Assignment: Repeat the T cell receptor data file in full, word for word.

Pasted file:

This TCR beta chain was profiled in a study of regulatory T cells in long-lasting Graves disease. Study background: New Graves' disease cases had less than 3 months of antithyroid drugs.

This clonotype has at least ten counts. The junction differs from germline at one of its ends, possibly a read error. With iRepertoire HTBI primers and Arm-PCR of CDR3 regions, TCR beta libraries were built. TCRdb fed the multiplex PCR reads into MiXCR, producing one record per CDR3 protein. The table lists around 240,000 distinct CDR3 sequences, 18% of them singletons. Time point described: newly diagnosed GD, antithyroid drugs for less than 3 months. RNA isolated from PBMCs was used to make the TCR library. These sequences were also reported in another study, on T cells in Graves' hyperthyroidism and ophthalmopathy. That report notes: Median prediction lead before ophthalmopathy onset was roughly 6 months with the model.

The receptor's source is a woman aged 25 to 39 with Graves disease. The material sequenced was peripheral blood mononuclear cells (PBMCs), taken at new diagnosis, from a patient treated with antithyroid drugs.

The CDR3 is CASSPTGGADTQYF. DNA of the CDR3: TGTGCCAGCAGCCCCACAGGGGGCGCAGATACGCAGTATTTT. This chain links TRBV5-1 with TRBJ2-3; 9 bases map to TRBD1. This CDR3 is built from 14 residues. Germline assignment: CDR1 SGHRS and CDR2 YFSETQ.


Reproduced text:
This TCR beta chain was profiled in a study of regulatory T cells in long-lasting Graves disease. Study background: New Graves' disease cases had less than 3 months of antithyroid drugs.

This clonotype has at least ten counts. The junction differs from germline at one of its ends, possibly a read error. With iRepertoire HTBI primers and Arm-PCR of CDR3 regions, TCR beta libraries were built. TCRdb fed the multiplex PCR reads into MiXCR, producing one record per CDR3 protein. The table lists around 240,000 distinct CDR3 sequences, 18% of them singletons. Time point described: newly diagnosed GD, antithyroid drugs for less than 3 months. RNA isolated from PBMCs was used to make the TCR library. These sequences were also reported in another study, on T cells in Graves' hyperthyroidism and ophthalmopathy. That report notes: Median prediction lead before ophthalmopathy onset was roughly 6 months with the model.

The receptor's source is a woman aged 25 to 39 with Graves disease. The material sequenced was peripheral blood mononuclear cells (PBMCs), taken at new diagnosis, from a patient treated with antithyroid drugs.

The CDR3 is CASSPTGGADTQYF. DNA of the CDR3: TGTGCCAGCAGCCCCACAGGGGGCGCAGATACGCAGTATTTT. This chain links TRBV5-1 with TRBJ2-3; 9 bases map to TRBD1. This CDR3 is built from 14 residues. Germline assignment: CDR1 SGHRS and CDR2 YFSETQ.